From the College of Humanities and Social Sciences
From the Dean
Dean John C. Allen

Dean John C. Allen

A Message from the Dean John C. Allen

Four years ago I was appointed dean of the new College of Humanities and Social Sciences after the arts became their own entity at the university. We began the pioneering task of charting our own course. Initially, we sought to establish ourselves as a topflight liberal arts college within an open-access land-grant university in the Intermountain West. This goal is more challenging than it may sound.

Traditionally, colleges tend to focus on a faculty’s scholarly output or on excellence in teaching. Few colleges attempt to excel at both. Our faculty resolved that they would strive to accomplish distinction in teaching and in scholarship and research. As you read this issue of Liberalis, you will encounter faculty and students who daily combine these two visions.

Our students are curious about the world and determined to make a place for themselves in it. They take their education seriously and understand that getting an education consists of more than sitting in a classroom, taking notes and writing papers. Our students recognize the importance of holding themselves accountable and of maximizing the opportunities they have been given.

By upholding the values of a liberal arts education while still meeting the expectations of a large research-oriented university, we have emerged as a unique version of the liberal arts college. We are comfortable in our roles as scholars and teachers, as leaders and innovators. We encourage our students to take an adventuresome, inquiring stance, asking them to imagine what can be rather than to rest on what is.

Consider Joyce Kinkead, who was named Utah’s Carnegie Teacher of the Year in the fall. She is the university’s 13th professor honored with the title and has spent her career working to expand opportunities for students. Professor Kinkead established the state’s annual Research on Capitol Hill event, buoyed the Honors program, and developed a series of programs for freshmen aimed at clarifying the pathways through the university system. Somewhere during all of this she managed to keep one foot in the classroom and publish a dozen books. This is the type of scholar-teacher who walks our halls and partners with our students.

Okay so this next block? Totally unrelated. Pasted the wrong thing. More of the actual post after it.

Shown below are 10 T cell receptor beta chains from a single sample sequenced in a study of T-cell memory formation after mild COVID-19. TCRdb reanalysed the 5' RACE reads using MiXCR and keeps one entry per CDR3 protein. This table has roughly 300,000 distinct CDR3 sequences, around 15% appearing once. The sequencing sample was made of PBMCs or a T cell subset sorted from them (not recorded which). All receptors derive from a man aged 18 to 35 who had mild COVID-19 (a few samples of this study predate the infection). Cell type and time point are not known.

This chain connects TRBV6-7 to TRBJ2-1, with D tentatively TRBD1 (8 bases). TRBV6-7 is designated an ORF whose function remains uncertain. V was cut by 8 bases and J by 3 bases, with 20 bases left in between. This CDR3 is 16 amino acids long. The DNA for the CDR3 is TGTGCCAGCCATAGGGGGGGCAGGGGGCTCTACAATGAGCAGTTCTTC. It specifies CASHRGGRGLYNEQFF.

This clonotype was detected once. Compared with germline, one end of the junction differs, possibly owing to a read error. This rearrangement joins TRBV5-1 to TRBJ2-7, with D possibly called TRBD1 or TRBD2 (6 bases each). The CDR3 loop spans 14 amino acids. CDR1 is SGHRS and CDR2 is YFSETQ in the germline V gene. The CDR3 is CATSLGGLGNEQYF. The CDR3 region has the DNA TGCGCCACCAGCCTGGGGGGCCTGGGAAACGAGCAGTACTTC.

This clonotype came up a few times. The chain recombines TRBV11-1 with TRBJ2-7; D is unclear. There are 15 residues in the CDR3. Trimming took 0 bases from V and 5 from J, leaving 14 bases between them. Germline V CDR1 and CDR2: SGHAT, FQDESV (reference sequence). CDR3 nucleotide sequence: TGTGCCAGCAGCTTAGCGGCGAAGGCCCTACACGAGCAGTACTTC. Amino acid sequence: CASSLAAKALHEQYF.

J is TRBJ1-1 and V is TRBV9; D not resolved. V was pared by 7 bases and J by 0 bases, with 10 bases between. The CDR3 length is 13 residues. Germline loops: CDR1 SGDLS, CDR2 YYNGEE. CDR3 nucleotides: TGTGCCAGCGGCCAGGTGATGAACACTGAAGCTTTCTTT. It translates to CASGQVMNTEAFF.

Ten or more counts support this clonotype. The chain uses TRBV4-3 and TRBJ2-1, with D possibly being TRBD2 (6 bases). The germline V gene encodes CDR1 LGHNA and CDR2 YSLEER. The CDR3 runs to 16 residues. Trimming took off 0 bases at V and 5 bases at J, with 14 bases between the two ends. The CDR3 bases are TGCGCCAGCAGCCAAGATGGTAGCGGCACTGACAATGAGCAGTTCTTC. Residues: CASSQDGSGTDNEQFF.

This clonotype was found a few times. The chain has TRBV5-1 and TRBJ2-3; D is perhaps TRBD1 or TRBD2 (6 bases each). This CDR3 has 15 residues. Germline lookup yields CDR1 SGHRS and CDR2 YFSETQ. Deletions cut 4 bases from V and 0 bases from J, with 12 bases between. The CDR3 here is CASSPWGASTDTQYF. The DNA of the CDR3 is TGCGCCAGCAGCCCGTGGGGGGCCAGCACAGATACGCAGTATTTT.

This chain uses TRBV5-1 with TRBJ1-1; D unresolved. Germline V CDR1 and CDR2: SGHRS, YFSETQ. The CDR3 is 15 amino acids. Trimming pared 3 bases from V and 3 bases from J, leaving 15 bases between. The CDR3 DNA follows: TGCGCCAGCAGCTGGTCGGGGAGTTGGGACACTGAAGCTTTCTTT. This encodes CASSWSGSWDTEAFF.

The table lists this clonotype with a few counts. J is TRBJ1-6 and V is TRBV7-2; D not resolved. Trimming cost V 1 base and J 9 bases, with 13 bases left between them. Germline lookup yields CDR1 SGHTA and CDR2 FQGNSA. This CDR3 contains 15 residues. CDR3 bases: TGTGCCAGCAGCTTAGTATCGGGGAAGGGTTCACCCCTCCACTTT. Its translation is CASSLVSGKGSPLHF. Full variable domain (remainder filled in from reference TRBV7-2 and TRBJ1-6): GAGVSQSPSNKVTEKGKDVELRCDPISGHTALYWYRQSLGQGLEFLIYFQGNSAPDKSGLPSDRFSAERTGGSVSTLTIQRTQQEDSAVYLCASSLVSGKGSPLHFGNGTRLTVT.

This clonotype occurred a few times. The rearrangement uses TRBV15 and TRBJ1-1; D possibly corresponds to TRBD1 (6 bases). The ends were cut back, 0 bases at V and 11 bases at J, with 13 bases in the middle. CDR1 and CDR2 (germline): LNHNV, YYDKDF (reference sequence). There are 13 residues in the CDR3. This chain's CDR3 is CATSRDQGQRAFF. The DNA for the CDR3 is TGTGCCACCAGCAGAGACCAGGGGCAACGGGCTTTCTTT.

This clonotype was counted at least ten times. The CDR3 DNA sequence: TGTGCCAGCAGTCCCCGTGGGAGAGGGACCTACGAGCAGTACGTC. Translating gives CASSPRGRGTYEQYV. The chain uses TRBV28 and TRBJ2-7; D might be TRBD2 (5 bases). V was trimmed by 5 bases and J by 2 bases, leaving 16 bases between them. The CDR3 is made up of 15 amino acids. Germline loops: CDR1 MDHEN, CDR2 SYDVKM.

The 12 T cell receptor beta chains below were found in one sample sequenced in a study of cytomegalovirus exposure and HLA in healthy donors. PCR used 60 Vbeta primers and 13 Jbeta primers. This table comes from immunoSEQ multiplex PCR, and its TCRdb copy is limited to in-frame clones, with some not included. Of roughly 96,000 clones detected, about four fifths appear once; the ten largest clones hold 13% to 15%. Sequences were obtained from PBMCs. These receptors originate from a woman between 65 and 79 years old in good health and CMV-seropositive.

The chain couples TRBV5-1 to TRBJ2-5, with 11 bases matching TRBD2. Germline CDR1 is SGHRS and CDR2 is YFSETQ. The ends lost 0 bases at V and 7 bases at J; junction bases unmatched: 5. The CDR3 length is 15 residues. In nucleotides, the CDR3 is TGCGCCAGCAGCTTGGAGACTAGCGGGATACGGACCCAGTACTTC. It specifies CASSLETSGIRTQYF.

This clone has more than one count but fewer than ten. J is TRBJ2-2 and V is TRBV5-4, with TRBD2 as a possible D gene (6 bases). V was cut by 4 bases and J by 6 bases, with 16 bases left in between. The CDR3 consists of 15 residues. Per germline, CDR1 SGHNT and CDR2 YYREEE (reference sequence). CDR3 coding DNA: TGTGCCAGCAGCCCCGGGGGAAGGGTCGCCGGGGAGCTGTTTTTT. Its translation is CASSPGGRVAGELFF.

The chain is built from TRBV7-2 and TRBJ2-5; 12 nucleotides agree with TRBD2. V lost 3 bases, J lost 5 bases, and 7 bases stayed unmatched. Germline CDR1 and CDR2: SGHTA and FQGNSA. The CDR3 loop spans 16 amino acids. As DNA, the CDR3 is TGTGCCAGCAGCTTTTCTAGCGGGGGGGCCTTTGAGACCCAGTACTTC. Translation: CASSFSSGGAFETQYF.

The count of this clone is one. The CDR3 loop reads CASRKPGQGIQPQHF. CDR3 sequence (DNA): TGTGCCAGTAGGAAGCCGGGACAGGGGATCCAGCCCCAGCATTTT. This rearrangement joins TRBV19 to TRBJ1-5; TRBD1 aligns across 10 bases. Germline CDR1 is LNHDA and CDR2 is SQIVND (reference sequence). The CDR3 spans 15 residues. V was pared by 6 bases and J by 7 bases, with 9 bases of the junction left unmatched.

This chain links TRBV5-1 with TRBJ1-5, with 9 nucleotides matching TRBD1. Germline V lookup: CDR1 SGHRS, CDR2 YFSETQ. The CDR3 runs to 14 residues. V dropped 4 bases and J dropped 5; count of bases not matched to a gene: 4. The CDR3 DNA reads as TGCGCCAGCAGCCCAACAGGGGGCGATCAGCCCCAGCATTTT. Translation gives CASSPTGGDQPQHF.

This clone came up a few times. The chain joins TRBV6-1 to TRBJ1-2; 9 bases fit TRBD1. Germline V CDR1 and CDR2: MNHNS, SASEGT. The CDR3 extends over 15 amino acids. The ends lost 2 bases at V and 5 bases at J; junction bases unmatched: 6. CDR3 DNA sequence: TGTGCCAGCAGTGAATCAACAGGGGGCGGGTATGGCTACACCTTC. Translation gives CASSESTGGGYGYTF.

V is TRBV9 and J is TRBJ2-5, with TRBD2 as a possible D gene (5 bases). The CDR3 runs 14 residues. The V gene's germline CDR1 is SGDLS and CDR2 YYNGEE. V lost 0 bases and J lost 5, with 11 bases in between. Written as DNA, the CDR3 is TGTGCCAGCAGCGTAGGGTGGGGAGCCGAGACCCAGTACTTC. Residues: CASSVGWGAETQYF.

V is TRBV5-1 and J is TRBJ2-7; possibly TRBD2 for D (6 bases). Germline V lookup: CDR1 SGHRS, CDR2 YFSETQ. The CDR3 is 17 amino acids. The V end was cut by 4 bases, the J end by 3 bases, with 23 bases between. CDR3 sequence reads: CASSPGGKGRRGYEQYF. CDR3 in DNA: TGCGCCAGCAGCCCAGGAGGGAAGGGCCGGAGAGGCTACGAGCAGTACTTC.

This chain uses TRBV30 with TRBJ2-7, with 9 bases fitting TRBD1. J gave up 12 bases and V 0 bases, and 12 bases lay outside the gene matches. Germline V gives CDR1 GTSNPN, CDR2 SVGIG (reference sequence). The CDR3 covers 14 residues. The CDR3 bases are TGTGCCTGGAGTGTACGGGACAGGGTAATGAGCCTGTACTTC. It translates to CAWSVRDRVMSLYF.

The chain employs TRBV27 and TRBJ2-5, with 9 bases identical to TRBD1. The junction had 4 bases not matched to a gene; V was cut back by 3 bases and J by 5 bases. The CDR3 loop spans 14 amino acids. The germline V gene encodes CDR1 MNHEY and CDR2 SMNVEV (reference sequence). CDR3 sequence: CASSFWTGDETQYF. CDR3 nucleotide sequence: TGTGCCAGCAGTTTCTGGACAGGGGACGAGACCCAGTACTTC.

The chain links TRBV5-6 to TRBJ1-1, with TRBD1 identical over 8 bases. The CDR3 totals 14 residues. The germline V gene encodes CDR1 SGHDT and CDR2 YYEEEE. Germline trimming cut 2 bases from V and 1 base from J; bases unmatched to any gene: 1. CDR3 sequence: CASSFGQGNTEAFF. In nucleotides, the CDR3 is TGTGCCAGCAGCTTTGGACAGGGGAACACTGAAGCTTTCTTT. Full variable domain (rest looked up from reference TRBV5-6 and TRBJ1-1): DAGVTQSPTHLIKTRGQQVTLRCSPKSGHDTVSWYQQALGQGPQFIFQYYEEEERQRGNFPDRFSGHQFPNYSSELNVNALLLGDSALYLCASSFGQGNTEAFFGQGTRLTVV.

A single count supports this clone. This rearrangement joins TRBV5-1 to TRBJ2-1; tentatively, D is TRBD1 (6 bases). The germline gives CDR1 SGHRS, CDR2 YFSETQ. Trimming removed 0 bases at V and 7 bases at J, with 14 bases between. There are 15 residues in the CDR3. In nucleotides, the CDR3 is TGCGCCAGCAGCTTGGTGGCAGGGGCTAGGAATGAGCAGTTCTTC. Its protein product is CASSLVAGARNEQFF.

Our faculty and students are comfortable charting their own pathways. In this issue’s cover story, “Changing a Life,” you will learn about a unique relationship the college’s faculty and students have developed with Judge Kevin K. Allen who presides over the First District Mental Health Court in Logan. He recently taught an Honors course that challenged his students to move into unfamiliar territory. Part-way into the class, the students faced a decision: continue with the syllabus as planned, or toss it out the window in favor of pursuing a group research project with real-world policy implications. I am proud that they opted to venture into the unknown.

In this issue of Liberalis, you may notice a theme of advocacy and active engagement with learning, a theme that is consistent with our mission. You will read about three alumnae who exemplify what it means to be a graduate of the College of Humanities and Social Sciences. Lexie and Lindsay Kite, ’06, are featured in “The Ugly Media” for their determination to help women reject harmful body image expectations as portrayed in the mass media. In “Taking on the World,” Nelda Ault, ’05, stands up for those who do not have the means, yet, to stand up for themselves. I commend our alumnae for their commitment.

As I look back at the past four years, I am inspired by who we are and by where we are headed. I am excited about the scholar-teachers among our ranks and the students we steer into the world to make a difference.

Thank you for accompanying us on this journey.

John C. Allen, Dean